IS IT USEFUL TO GO TO COURT?

It is possible to appeal to a court of law to obtain damage payments, but it is never guaranteed that the results of a law suit will be favourable to a consumer who feels abused. As well, in certain cases, the legal costs risk to be more expensive than the repair work. It is prudent to seek legal advice before thinking about initiating legal action. The APCHQ does not furnish legal advice as they work with both consumers and contractors and cannot be both judge and plaintiff.

ARE PROBLEMS CAUSED BY PYRITE COVERED BY THE APCHQ NEW HOME AND RENOVATION WARRANTEE PROGRAMS?

Both programs cover major vices for a period of five years. The definition of a major vice is a problem that affects the structure and the stability of the building. Hence for these programs one must discover and denounce a manifestation of the problem within the limits of the guarantees. If you think that you see actual damage caused by Pyrite and wish to know more about how to file a claim with one of the APCHQ guarantee programs, telephone (514) 353-9960 or 1-800-361-2037 and ask for a customer service agent with the Guarantee program.

(Yes I did notice the contradiction between this 5 year warrantee limit and the 12 year probability before the crack appears with Pyrite -- hence the reason for the government subsidies to help out. Jon)

WHO SHOULD PAY FOR THE LABORTARY TESTS IN THE CASE OF THE RESALE OF A HOUSE?

The buyer can demand that the seller undertake an analysis to determine if there is a risk of swelling under the basement slab or garage slab and, if the test says there is a risk, is it likely to cause damage. The buyer can demand that the seller cover the costs of the test but there is no legal obligation for the seller to do so. In refusing to undertake tests, the seller only exposes himself to the possibility of losing the sale. It is a simple question of negotiation between the buyer and the seller.

WHERE ARE THE ZONES AT RISK?

The entire Saint-Laurence valley is considered a zone at risk. However, the Association des courtiers et agents immobiliers du Québec (ACAIQ), recommend that their members inform both buyers and sellers that they would be wise to proceed with soil tests in the following specific areas: between l'Ile-Perrot and Sorel, notably Boucherville, Brossard, Laprairie, Longueuil, Montreal, Repentigny, Saint-Bruno, Saint-Hubert and Varennes. Other regions could be affected as well.

EVERYONE TALKS ABOUT "IPPG". WHAT IS THIS?

The IPPG stands for the "indice pétrographique du potential de gonflement" (the index of the potential for swelling of stone). The laboratories use the IPPG unit of measure for both the CTQ-M-100 (new gravel) and the CTQ-M-200 (soil tests from under an existing structure).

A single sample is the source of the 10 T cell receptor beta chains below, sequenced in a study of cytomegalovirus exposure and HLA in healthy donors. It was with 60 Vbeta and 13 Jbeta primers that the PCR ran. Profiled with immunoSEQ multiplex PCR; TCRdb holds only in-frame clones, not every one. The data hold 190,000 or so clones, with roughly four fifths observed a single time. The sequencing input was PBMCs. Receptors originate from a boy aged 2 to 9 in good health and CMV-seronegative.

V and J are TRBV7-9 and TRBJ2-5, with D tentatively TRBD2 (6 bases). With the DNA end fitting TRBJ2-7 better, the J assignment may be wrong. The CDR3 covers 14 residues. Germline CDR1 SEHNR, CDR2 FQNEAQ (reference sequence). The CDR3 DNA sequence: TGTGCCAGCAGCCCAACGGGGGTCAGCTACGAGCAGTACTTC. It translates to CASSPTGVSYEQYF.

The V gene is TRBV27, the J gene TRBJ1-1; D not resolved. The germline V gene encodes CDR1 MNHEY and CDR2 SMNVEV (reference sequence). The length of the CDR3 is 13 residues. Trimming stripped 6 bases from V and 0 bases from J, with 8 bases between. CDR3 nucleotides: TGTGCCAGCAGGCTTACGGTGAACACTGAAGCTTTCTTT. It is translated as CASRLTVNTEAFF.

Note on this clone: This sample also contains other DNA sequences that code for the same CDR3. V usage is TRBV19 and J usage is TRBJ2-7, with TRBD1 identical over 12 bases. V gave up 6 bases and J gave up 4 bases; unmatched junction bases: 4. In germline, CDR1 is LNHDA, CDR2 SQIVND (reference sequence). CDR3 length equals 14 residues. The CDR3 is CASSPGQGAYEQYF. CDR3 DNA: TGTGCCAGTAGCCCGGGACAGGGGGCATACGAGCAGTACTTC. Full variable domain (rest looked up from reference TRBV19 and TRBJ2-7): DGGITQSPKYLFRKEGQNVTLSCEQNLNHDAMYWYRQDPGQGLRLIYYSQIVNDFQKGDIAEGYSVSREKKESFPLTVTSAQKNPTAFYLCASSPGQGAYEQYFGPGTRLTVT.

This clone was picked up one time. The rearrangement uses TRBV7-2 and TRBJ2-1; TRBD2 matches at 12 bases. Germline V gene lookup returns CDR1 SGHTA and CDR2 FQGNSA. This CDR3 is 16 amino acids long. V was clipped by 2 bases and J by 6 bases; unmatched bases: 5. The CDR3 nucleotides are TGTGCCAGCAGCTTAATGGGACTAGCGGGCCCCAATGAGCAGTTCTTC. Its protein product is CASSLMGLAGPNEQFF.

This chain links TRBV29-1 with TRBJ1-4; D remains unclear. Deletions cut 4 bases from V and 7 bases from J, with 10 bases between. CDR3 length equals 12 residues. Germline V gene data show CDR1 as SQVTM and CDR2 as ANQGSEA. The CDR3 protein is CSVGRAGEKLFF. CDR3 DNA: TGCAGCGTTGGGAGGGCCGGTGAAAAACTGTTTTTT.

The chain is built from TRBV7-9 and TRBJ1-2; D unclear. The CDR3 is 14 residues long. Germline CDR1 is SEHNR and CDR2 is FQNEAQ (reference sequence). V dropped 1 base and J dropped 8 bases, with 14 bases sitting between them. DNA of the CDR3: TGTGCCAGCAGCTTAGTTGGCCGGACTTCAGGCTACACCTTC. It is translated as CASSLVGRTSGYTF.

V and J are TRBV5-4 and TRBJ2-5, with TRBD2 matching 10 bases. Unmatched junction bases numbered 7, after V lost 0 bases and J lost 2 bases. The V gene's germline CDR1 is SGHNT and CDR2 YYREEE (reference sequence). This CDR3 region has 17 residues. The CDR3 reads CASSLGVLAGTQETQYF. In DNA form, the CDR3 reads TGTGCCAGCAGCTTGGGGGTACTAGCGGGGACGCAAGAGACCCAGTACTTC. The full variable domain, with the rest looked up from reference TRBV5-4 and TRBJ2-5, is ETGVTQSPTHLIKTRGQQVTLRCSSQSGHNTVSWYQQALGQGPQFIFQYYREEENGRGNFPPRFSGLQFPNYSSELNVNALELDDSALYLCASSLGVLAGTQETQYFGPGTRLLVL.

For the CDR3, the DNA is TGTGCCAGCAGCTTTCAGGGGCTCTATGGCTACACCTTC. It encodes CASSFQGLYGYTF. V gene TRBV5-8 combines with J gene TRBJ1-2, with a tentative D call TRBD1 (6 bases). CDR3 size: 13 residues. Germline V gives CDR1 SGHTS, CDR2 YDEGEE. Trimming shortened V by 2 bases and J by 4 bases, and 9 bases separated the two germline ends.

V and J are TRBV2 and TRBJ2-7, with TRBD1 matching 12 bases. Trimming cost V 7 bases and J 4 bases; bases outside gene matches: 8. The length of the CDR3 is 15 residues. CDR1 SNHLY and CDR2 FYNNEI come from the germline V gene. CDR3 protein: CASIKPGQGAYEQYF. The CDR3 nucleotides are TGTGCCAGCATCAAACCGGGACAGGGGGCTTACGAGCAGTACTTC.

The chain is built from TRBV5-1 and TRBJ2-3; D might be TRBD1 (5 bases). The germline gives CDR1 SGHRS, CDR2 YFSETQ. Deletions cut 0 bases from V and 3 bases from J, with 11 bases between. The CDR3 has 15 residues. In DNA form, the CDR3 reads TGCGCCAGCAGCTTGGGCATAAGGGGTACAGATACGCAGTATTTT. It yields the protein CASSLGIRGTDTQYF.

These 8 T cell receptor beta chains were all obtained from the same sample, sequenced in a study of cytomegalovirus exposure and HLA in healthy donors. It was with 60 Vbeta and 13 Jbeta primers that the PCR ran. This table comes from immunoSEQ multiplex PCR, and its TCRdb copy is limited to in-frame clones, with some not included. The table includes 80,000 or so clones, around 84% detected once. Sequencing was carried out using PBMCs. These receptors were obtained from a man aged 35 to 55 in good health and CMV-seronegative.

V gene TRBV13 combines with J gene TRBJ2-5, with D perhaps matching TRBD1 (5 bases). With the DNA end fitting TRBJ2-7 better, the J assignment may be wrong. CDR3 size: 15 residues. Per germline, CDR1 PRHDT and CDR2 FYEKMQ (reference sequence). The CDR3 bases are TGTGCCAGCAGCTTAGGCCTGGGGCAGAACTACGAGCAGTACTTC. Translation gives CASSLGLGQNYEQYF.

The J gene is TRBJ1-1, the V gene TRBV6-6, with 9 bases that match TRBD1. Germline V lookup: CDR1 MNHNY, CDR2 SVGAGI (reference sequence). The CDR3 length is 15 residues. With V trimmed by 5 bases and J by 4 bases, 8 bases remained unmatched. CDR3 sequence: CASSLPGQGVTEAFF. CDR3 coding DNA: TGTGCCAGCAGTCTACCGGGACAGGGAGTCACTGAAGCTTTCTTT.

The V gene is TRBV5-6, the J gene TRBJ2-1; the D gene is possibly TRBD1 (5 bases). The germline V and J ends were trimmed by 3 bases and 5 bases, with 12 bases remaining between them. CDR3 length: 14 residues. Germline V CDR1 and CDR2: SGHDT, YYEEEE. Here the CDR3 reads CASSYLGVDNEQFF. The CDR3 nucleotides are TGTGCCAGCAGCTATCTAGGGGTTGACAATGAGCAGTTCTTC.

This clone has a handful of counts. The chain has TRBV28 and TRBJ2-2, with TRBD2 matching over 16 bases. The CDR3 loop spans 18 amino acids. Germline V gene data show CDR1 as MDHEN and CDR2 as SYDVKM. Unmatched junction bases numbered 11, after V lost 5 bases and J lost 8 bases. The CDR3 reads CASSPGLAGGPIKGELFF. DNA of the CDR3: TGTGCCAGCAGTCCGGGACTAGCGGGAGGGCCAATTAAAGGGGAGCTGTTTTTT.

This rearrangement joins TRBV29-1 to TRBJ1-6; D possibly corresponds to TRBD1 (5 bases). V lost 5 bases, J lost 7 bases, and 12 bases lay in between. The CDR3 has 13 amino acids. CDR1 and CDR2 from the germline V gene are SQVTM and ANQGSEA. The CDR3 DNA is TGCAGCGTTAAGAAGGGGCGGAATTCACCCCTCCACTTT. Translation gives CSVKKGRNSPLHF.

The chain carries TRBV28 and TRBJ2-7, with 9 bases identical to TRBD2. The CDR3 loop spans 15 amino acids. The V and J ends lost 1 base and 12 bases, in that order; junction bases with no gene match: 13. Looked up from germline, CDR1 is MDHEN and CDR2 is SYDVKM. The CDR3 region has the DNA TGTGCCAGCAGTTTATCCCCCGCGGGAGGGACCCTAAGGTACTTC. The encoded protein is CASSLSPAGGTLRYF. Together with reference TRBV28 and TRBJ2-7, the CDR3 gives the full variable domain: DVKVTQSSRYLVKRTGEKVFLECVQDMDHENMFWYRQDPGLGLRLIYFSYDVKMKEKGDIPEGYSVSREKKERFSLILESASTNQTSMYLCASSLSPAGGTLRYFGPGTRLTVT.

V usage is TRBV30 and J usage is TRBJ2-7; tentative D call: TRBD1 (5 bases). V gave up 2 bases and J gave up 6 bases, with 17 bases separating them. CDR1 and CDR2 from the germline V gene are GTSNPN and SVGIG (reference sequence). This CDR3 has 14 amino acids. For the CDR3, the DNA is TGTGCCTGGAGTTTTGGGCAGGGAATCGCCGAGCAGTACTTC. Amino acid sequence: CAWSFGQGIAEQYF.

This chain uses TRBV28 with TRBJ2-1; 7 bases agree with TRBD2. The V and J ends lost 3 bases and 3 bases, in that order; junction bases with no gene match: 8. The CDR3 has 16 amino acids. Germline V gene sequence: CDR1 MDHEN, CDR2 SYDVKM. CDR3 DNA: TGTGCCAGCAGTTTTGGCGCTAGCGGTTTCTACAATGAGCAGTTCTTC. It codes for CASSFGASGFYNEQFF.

For new material, if the IPPG index is less than 10, the material is immediately certified "DB", which means it is without any potential for swelling under a concrete slab. If the index is higher, the laboratory will continue with other tests before accepting or refusing a DB certificate to the gravel pit.

When the fill material being analysed came from under a concrete slab, the IPPG index has much less importance. In reality, a used material that has a high IPPG index could never swell, or could have already completely oxidized at the moment of the analysis without having caused any damage to the slab. What is important in this case is the judgment of the professional who is applying the CTQ-M-200 standard.

Hence we recommend that you work with a professional who works with the CTQ-M-200 standard when you want to establish a link between cracks or heaving of the slab and Pyrite, or when you want to verify if the fill material that was used under your slab presents a real risk of swelling.

The APCHQ is not in a position to comment or to confirm the analysis reports beyond what we have written here. You should contact a professional who uses the CTQ-M-200 standard for evaluation of all laboratory reports.

IS A BUILDER REQUIRED TO UNDERTAKE SOIL TESTS PRIOR TO BUILDING?

Nothing in the law obliges a builder to undertake soil tests. However, the Civil Code holds builders legally responsible for the home they deliver. Hence it is up to the builder to assure that the foundations are paced on an appropriate and stable soil, and if such is not the case, to take the actions necessary to fulfill this requirement.

WHAT ARE THE MINIMAL REQUIREMENTS FOR CONCRETE?

The concrete slab must be from 4 to 6 inches thick. The strength of the concrete must be 20Mpascals.

IS IT ADVANTAGEOUS TO USE SAND RATHER THAN GRAVEL UNDER THE SLABS IN THE GARAGE OR THE BASEMENT?

Yes, for the garage slab using sand rather than gravel could be advantageous. For the basement we must always use clean 3/4" (20mm) gravel.

IF THE GRAVEL AROUND THE FOUNDATION, OVER THE PERIMITER DRAINS, CONTAINS PYRITE, CAN THIS BE DANGEROUS FOR THE FOUNDATIONS?

No. It is not dangerous for the foundations whether the gravel has a potential for swelling or not. Only fill material that has a swelling potential associated with Pyrite that is under a garage or concrete slab can represent a potential danger for the foundations. The same applies to the structural columns holding up the primary house beam as they are supported directly on undisturbed soil where no swelling can occur.

DO CONTRACTORS EXIST WHO ARE QUALIFIED TO MAKE REPAIRS?

Of course. The reference service of La Garantie rénovation de l'APCHQ can give you a list of qualified contractors who have received the necessary training to treat Pyrite problems. Call (514) 353-9960, ext. 222.

USEFUL CONTACTS

-- Reference service of the APCHQ Renovation Guarantee program:
(514) 353-9960 or 1 800 361-2037 ext. 222

-- Customer Service for the APCHQ New Home Guarantee program:
(514) 353-9960

-- Association des laboratories d'essai -- Testing laboratory association
(514) 253-2878

-- Barreau du Québec
(514) 954-3400

RECOGNIZED LABORATORIES

In order to qualify for subsidies from la Société d'habitation du Québec, it is required that your laboratory is a member of:

l'Association des consultants et laboratoires experts
6360, rue Jean-Talon Est.
Bureau 211
Saint-Léonard (Québec)
H1S 1M8
Telephone: (514) 253-2878
Fax: (514) 253-6823
Info@acle.qc.ca

Keywords: Concrete, Garage, Cracks, Damage, Basement, Slab, Overview, Pyrite, Gravel